Anti-revgov protesters blocked from Mendiola on Bonifacio Day

Progressive youth and student groups stand in the frontlines of the anti-revolutionary government protest on the 154th birth anniversary of Andres Bonifacio, Thursday, Nov. 30. Photo by Philip Jamilla/TomasinoWeb.

Groups protesting President Rodrigo Duterte’s threats of declaring a revolutionary government were blocked from marching to Mendiola by police, Thursday, Nov. 30, on the 154th birth anniversary of Andres Bonifacio.

The protesters were unfazed by heavy rain as they marched from Liwasang Bonifacio, warning of a “return of the Martial Law era” following the government’s crackdown on activists due to the collapse of the peace talks with the Communist Party of the Philippines and its armed wing, the New People’s Army.

Riot police formed a barricade along the Recto Ave.— Loyola St. intersection, to prevent the militant groups from reaching Mendiola, where supporters of the revolutionary government held their own program.

“Alam [ng pulisya] ang kakayahan ng mamamayan kaya ngayon pa lang ay pinipigilan na nito [ang] ating paglaban,” Aerish Gonzales, former chairperson of Anakbayan UST, said in an online interview with TomasinoWeb.

She added: “Mahalagang alalahanin ang diwang makabayan at rebolusyonaryo ng mga Pilipino. Inspirasyon ng mamamayan ang Rebolusyong 1896 sa pakikibaka laban sa pandarahas, pang-aapi at pagsasamantala.”

A brief standoff ensued between the police and the protesters as police sprayed water cannons to protesters attempting to push and break the barricade.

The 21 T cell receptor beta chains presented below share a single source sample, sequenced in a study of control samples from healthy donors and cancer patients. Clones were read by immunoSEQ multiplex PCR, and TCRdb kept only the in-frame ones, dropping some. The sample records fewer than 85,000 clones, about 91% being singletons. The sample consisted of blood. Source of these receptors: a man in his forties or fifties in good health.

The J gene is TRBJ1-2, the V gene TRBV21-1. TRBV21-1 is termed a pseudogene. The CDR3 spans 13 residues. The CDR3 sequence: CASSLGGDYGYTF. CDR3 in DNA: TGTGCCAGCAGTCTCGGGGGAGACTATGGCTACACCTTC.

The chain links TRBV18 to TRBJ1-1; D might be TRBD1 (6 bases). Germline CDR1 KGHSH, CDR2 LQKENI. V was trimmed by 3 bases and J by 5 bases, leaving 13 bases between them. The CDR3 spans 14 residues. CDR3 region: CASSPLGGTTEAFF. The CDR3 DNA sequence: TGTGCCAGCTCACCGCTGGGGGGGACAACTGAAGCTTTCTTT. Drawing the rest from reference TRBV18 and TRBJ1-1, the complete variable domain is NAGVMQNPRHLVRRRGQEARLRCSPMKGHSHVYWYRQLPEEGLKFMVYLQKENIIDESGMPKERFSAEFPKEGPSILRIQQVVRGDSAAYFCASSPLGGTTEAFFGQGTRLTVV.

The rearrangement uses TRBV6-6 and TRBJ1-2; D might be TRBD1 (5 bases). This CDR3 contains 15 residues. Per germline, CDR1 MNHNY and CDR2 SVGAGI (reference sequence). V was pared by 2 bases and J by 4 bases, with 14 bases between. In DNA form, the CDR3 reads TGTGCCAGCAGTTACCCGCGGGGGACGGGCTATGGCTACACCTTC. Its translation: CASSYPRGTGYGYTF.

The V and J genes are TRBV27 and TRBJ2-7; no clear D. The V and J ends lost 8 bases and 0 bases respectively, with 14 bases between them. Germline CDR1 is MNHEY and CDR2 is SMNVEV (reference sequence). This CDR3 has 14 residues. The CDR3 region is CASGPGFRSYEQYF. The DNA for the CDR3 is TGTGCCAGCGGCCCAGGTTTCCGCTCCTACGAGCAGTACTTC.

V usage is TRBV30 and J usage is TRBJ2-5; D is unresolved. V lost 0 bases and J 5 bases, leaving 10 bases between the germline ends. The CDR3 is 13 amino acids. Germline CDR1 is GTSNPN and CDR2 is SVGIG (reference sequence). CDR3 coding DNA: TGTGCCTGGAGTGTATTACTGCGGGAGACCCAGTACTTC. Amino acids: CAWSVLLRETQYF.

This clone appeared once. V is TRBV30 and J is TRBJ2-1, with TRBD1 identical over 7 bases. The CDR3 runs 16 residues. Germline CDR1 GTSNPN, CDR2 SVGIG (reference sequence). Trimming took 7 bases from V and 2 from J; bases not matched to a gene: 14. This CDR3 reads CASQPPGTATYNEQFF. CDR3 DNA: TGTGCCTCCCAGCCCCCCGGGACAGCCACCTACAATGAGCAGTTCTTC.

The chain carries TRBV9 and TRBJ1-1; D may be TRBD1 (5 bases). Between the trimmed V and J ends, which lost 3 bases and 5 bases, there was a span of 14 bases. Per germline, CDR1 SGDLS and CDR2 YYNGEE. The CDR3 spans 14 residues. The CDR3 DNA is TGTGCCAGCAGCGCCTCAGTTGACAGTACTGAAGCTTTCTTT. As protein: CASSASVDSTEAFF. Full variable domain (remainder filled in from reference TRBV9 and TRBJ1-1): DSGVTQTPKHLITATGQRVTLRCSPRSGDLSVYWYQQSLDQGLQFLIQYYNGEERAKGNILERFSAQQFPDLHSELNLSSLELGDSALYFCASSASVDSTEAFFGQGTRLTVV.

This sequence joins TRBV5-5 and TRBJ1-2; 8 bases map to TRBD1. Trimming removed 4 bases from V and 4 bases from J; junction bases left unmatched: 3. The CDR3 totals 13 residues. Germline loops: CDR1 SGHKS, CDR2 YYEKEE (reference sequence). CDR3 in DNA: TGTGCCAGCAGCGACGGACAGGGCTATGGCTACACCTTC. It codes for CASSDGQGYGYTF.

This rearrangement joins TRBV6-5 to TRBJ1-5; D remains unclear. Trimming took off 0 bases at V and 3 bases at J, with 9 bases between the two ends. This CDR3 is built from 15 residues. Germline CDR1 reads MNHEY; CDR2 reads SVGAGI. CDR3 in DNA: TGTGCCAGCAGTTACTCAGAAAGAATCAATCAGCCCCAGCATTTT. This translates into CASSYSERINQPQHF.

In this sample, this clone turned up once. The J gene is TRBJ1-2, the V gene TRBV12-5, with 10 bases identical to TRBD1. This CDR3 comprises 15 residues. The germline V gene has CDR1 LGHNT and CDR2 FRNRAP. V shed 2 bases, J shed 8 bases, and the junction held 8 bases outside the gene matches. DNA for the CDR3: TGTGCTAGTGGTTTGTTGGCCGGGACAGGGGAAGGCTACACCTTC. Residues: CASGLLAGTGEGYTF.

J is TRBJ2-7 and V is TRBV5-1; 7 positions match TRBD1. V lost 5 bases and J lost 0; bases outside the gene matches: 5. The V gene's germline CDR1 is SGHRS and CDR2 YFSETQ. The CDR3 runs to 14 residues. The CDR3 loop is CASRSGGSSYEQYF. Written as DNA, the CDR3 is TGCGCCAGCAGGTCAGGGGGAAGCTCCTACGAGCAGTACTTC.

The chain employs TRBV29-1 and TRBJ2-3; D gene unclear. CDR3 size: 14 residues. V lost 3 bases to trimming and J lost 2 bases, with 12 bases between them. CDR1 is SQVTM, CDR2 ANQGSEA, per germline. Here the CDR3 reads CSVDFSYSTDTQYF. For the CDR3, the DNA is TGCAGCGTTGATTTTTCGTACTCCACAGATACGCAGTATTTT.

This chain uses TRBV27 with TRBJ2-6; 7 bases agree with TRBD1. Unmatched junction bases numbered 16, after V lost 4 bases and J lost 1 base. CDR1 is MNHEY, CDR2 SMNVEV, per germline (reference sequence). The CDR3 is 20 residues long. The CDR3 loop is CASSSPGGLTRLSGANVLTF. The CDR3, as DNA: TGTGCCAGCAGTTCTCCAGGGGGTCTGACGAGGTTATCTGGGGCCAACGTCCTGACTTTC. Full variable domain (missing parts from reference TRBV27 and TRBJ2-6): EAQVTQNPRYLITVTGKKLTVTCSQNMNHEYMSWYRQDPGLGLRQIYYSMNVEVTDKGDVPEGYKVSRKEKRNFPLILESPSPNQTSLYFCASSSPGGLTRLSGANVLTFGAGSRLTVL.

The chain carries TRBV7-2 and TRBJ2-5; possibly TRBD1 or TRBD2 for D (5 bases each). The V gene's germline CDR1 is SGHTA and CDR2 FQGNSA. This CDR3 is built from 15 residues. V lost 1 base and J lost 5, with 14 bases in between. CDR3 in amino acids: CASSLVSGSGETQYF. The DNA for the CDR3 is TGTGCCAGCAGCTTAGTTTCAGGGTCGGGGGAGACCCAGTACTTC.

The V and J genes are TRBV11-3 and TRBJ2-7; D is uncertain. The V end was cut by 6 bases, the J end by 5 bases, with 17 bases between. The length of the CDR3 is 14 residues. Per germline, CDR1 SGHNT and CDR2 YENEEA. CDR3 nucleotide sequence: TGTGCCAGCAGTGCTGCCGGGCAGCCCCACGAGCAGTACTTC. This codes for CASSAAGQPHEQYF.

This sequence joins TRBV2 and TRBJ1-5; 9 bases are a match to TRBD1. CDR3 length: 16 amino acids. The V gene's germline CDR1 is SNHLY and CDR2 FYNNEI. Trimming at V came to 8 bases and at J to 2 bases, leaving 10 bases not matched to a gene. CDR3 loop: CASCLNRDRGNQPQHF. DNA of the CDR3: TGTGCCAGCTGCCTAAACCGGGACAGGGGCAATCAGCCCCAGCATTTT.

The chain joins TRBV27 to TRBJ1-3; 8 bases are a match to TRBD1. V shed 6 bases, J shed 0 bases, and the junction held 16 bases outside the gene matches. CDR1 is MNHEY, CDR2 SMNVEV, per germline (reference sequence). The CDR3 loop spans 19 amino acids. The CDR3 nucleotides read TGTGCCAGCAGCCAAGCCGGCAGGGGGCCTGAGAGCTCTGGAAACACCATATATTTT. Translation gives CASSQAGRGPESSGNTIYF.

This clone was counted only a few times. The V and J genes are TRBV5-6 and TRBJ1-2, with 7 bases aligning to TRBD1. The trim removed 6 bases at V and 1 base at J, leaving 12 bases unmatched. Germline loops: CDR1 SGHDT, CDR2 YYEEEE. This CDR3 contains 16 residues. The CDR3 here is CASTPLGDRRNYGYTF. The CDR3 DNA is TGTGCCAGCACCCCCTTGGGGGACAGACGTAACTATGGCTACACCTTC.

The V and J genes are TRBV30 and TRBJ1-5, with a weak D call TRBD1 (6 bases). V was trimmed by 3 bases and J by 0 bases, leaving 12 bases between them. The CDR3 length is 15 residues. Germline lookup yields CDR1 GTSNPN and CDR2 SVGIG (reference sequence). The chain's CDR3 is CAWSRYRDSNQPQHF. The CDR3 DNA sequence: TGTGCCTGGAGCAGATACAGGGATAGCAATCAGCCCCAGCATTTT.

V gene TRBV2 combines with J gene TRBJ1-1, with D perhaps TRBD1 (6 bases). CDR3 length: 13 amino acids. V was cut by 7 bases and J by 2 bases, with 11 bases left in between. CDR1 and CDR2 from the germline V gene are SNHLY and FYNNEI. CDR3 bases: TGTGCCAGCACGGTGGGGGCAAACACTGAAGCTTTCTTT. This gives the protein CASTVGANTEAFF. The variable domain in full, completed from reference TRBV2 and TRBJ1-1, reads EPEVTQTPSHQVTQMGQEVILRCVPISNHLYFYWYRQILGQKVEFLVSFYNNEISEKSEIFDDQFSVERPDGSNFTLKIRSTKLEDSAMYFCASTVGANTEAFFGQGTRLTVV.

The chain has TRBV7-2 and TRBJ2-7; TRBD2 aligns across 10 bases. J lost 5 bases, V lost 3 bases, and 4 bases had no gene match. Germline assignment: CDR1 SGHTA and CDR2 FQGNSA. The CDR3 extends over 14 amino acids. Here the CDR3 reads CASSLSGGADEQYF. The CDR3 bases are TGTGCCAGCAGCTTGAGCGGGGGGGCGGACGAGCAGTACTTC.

Despite initial resistance, the protesters proceeded with their program along Recto Ave., ending it around 5 p.m. Police estimate around 2,500 protesters joined the march from Liwasang Bonifacio to Mendiola.

Meanwhile, groups demanding the declaration of a revolutionary government and the shift to federalism started flocking to Mendiola in buses as early as 9 a.m., blocking motorists and even pedestrians from entering the area.

They started their program past noon and continued until evening. Food vans bearing the logo of “Duterte’s Kitchen” continuously served free food to the crowd.

Julius Celis of the Anti-Communist Movement expressed his support for the declaration of a nationwide martial law as he dismissed the protest of the militant groups as “destabilization.”

“Manggulo na sila kung manggulo, hindi kami papayag na makalusot sila dito […] Sila lang ba ang may karapatang magprotesta?” Celis said.

He was accompanied by Danny Pareña from the Council of Patriotic Forces, who likewise supported the cause “para mawala na rin ang korapsyon at droga at [para] mapaunlad na rin ang Pilipinas.”

The pro-revolutionary government crowd peaked at 5,000 by 6 p.m. according to police.

Last October, Duterte threatened to declare a revolutionary government if his opponents plotted to topple him from power. On Nov. 21, however, he denied his plans, saying that the country would not benefit from it.

Corazon Aquino was the last president to exercise revolutionary powers, briefly declaring a revolutionary government in 1986 in order to abolish the 1973 Constitution of dictator Ferdinand Marcos and enact a new one. — A. Ortega, with reports from P. Jamilla